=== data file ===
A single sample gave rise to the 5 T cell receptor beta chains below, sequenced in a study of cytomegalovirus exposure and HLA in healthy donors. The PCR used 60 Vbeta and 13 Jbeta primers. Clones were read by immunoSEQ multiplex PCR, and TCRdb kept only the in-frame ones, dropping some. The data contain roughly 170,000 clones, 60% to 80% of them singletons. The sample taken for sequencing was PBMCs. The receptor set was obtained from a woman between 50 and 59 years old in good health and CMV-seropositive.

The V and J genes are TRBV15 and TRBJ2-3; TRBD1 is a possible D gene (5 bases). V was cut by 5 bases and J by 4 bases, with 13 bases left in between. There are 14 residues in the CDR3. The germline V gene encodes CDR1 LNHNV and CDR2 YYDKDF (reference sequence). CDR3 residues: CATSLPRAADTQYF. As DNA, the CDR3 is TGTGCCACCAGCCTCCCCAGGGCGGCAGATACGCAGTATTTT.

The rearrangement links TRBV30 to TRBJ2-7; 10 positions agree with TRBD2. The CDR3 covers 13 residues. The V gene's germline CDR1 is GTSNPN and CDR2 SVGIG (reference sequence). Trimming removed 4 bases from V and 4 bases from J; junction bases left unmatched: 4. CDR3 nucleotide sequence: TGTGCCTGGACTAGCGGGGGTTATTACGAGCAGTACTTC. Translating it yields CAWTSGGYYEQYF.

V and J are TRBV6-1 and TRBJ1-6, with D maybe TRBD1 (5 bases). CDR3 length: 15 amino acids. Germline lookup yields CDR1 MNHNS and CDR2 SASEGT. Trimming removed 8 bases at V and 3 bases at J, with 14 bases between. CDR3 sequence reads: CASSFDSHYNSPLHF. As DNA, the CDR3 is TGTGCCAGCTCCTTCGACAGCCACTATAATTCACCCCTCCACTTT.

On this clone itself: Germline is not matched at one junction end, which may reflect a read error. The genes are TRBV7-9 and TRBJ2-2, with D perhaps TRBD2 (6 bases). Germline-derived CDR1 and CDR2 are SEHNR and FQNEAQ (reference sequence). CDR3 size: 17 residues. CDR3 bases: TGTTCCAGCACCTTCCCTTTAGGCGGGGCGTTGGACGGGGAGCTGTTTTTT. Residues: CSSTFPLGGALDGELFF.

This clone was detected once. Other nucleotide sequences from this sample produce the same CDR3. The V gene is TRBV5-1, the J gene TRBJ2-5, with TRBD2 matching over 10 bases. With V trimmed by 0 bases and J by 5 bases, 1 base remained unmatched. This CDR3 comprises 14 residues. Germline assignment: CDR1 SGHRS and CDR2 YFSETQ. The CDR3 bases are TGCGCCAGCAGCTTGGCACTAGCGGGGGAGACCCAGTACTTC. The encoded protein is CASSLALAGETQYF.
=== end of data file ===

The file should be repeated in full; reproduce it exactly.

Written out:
A single sample gave rise to the 5 T cell receptor beta chains below, sequenced in a study of cytomegalovirus exposure and HLA in healthy donors. The PCR used 60 Vbeta and 13 Jbeta primers. Clones were read by immunoSEQ multiplex PCR, and TCRdb kept only the in-frame ones, dropping some. The data contain roughly 170,000 clones, 60% to 80% of them singletons. The sample taken for sequencing was PBMCs. The receptor set was obtained from a woman between 50 and 59 years old in good health and CMV-seropositive.

The V and J genes are TRBV15 and TRBJ2-3; TRBD1 is a possible D gene (5 bases). V was cut by 5 bases and J by 4 bases, with 13 bases left in between. There are 14 residues in the CDR3. The germline V gene encodes CDR1 LNHNV and CDR2 YYDKDF (reference sequence). CDR3 residues: CATSLPRAADTQYF. As DNA, the CDR3 is TGTGCCACCAGCCTCCCCAGGGCGGCAGATACGCAGTATTTT.

The rearrangement links TRBV30 to TRBJ2-7; 10 positions agree with TRBD2. The CDR3 covers 13 residues. The V gene's germline CDR1 is GTSNPN and CDR2 SVGIG (reference sequence). Trimming removed 4 bases from V and 4 bases from J; junction bases left unmatched: 4. CDR3 nucleotide sequence: TGTGCCTGGACTAGCGGGGGTTATTACGAGCAGTACTTC. Translating it yields CAWTSGGYYEQYF.

V and J are TRBV6-1 and TRBJ1-6, with D maybe TRBD1 (5 bases). CDR3 length: 15 amino acids. Germline lookup yields CDR1 MNHNS and CDR2 SASEGT. Trimming removed 8 bases at V and 3 bases at J, with 14 bases between. CDR3 sequence reads: CASSFDSHYNSPLHF. As DNA, the CDR3 is TGTGCCAGCTCCTTCGACAGCCACTATAATTCACCCCTCCACTTT.

On this clone itself: Germline is not matched at one junction end, which may reflect a read error. The genes are TRBV7-9 and TRBJ2-2, with D perhaps TRBD2 (6 bases). Germline-derived CDR1 and CDR2 are SEHNR and FQNEAQ (reference sequence). CDR3 size: 17 residues. CDR3 bases: TGTTCCAGCACCTTCCCTTTAGGCGGGGCGTTGGACGGGGAGCTGTTTTTT. Residues: CSSTFPLGGALDGELFF.

This clone was detected once. Other nucleotide sequences from this sample produce the same CDR3. The V gene is TRBV5-1, the J gene TRBJ2-5, with TRBD2 matching over 10 bases. With V trimmed by 0 bases and J by 5 bases, 1 base remained unmatched. This CDR3 comprises 14 residues. Germline assignment: CDR1 SGHRS and CDR2 YFSETQ. The CDR3 bases are TGCGCCAGCAGCTTGGCACTAGCGGGGGAGACCCAGTACTTC. The encoded protein is CASSLALAGETQYF.